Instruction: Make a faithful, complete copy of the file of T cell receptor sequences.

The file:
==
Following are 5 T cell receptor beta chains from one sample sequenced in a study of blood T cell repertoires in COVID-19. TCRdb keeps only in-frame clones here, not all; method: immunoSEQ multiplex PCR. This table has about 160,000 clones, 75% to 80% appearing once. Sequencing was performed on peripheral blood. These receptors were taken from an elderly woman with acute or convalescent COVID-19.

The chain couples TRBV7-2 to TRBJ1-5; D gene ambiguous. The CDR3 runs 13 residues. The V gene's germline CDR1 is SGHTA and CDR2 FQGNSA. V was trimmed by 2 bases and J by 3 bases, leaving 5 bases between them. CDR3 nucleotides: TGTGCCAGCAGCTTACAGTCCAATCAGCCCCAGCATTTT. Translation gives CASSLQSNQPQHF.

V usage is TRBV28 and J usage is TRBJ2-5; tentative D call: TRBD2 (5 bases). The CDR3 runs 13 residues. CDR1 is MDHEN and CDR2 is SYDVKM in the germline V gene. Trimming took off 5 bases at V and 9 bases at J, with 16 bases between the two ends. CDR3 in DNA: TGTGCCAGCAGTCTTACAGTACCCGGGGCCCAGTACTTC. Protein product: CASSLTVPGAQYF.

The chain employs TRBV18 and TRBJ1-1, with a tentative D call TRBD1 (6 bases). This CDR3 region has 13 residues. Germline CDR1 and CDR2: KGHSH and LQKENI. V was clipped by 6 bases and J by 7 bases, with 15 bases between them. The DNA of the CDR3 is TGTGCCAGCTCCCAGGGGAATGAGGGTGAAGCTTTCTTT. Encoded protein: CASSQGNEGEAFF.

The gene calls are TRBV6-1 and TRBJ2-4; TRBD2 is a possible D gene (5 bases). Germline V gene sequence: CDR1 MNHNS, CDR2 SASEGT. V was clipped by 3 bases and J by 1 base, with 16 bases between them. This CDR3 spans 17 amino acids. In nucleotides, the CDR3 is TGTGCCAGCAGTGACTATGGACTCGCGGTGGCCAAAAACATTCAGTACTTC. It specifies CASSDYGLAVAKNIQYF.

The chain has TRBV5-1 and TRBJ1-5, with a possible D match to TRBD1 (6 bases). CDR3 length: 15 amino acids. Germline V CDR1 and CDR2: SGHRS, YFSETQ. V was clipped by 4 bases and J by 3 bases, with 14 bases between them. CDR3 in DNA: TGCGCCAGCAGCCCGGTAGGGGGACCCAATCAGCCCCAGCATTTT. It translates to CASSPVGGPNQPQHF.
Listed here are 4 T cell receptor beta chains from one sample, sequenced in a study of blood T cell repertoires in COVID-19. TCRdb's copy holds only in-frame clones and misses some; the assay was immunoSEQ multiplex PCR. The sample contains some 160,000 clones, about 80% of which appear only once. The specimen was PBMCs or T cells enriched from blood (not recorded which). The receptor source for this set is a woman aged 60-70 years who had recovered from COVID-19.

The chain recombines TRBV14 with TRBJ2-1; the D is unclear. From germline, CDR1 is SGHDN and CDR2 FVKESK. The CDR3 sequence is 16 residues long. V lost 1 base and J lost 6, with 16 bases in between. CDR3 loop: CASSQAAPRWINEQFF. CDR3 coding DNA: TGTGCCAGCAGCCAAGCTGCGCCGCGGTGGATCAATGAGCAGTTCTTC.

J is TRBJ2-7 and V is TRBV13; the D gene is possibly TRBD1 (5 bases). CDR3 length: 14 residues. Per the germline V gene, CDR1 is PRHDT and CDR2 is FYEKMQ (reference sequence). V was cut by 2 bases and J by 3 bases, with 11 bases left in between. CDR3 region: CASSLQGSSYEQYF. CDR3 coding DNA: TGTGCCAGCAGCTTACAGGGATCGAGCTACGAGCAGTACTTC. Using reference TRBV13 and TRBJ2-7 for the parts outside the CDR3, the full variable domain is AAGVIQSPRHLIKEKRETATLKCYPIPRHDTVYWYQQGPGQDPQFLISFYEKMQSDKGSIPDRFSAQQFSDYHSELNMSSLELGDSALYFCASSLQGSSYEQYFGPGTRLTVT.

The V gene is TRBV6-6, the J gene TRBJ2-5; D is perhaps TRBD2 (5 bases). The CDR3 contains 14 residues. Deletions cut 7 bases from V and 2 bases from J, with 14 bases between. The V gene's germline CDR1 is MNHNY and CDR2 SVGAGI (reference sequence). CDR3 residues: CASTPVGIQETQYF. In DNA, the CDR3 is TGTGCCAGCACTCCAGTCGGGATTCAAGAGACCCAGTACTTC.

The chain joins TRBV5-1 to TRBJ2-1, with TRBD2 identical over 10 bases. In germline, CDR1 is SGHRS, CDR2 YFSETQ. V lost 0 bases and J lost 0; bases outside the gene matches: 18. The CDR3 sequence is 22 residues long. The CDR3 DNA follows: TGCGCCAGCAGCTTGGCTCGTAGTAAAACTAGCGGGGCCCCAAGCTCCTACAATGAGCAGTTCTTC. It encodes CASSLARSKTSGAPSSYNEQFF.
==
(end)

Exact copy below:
Following are 5 T cell receptor beta chains from one sample sequenced in a study of blood T cell repertoires in COVID-19. TCRdb keeps only in-frame clones here, not all; method: immunoSEQ multiplex PCR. This table has about 160,000 clones, 75% to 80% appearing once. Sequencing was performed on peripheral blood. These receptors were taken from an elderly woman with acute or convalescent COVID-19.

The chain couples TRBV7-2 to TRBJ1-5; D gene ambiguous. The CDR3 runs 13 residues. The V gene's germline CDR1 is SGHTA and CDR2 FQGNSA. V was trimmed by 2 bases and J by 3 bases, leaving 5 bases between them. CDR3 nucleotides: TGTGCCAGCAGCTTACAGTCCAATCAGCCCCAGCATTTT. Translation gives CASSLQSNQPQHF.

V usage is TRBV28 and J usage is TRBJ2-5; tentative D call: TRBD2 (5 bases). The CDR3 runs 13 residues. CDR1 is MDHEN and CDR2 is SYDVKM in the germline V gene. Trimming took off 5 bases at V and 9 bases at J, with 16 bases between the two ends. CDR3 in DNA: TGTGCCAGCAGTCTTACAGTACCCGGGGCCCAGTACTTC. Protein product: CASSLTVPGAQYF.

The chain employs TRBV18 and TRBJ1-1, with a tentative D call TRBD1 (6 bases). This CDR3 region has 13 residues. Germline CDR1 and CDR2: KGHSH and LQKENI. V was clipped by 6 bases and J by 7 bases, with 15 bases between them. The DNA of the CDR3 is TGTGCCAGCTCCCAGGGGAATGAGGGTGAAGCTTTCTTT. Encoded protein: CASSQGNEGEAFF.

The gene calls are TRBV6-1 and TRBJ2-4; TRBD2 is a possible D gene (5 bases). Germline V gene sequence: CDR1 MNHNS, CDR2 SASEGT. V was clipped by 3 bases and J by 1 base, with 16 bases between them. This CDR3 spans 17 amino acids. In nucleotides, the CDR3 is TGTGCCAGCAGTGACTATGGACTCGCGGTGGCCAAAAACATTCAGTACTTC. It specifies CASSDYGLAVAKNIQYF.

The chain has TRBV5-1 and TRBJ1-5, with a possible D match to TRBD1 (6 bases). CDR3 length: 15 amino acids. Germline V CDR1 and CDR2: SGHRS, YFSETQ. V was clipped by 4 bases and J by 3 bases, with 14 bases between them. CDR3 in DNA: TGCGCCAGCAGCCCGGTAGGGGGACCCAATCAGCCCCAGCATTTT. It translates to CASSPVGGPNQPQHF.
Listed here are 4 T cell receptor beta chains from one sample, sequenced in a study of blood T cell repertoires in COVID-19. TCRdb's copy holds only in-frame clones and misses some; the assay was immunoSEQ multiplex PCR. The sample contains some 160,000 clones, about 80% of which appear only once. The specimen was PBMCs or T cells enriched from blood (not recorded which). The receptor source for this set is a woman aged 60-70 years who had recovered from COVID-19.

The chain recombines TRBV14 with TRBJ2-1; the D is unclear. From germline, CDR1 is SGHDN and CDR2 FVKESK. The CDR3 sequence is 16 residues long. V lost 1 base and J lost 6, with 16 bases in between. CDR3 loop: CASSQAAPRWINEQFF. CDR3 coding DNA: TGTGCCAGCAGCCAAGCTGCGCCGCGGTGGATCAATGAGCAGTTCTTC.

J is TRBJ2-7 and V is TRBV13; the D gene is possibly TRBD1 (5 bases). CDR3 length: 14 residues. Per the germline V gene, CDR1 is PRHDT and CDR2 is FYEKMQ (reference sequence). V was cut by 2 bases and J by 3 bases, with 11 bases left in between. CDR3 region: CASSLQGSSYEQYF. CDR3 coding DNA: TGTGCCAGCAGCTTACAGGGATCGAGCTACGAGCAGTACTTC. Using reference TRBV13 and TRBJ2-7 for the parts outside the CDR3, the full variable domain is AAGVIQSPRHLIKEKRETATLKCYPIPRHDTVYWYQQGPGQDPQFLISFYEKMQSDKGSIPDRFSAQQFSDYHSELNMSSLELGDSALYFCASSLQGSSYEQYFGPGTRLTVT.

The V gene is TRBV6-6, the J gene TRBJ2-5; D is perhaps TRBD2 (5 bases). The CDR3 contains 14 residues. Deletions cut 7 bases from V and 2 bases from J, with 14 bases between. The V gene's germline CDR1 is MNHNY and CDR2 SVGAGI (reference sequence). CDR3 residues: CASTPVGIQETQYF. In DNA, the CDR3 is TGTGCCAGCACTCCAGTCGGGATTCAAGAGACCCAGTACTTC.

The chain joins TRBV5-1 to TRBJ2-1, with TRBD2 identical over 10 bases. In germline, CDR1 is SGHRS, CDR2 YFSETQ. V lost 0 bases and J lost 0; bases outside the gene matches: 18. The CDR3 sequence is 22 residues long. The CDR3 DNA follows: TGCGCCAGCAGCTTGGCTCGTAGTAAAACTAGCGGGGCCCCAAGCTCCTACAATGAGCAGTTCTTC. It encodes CASSLARSKTSGAPSSYNEQFF.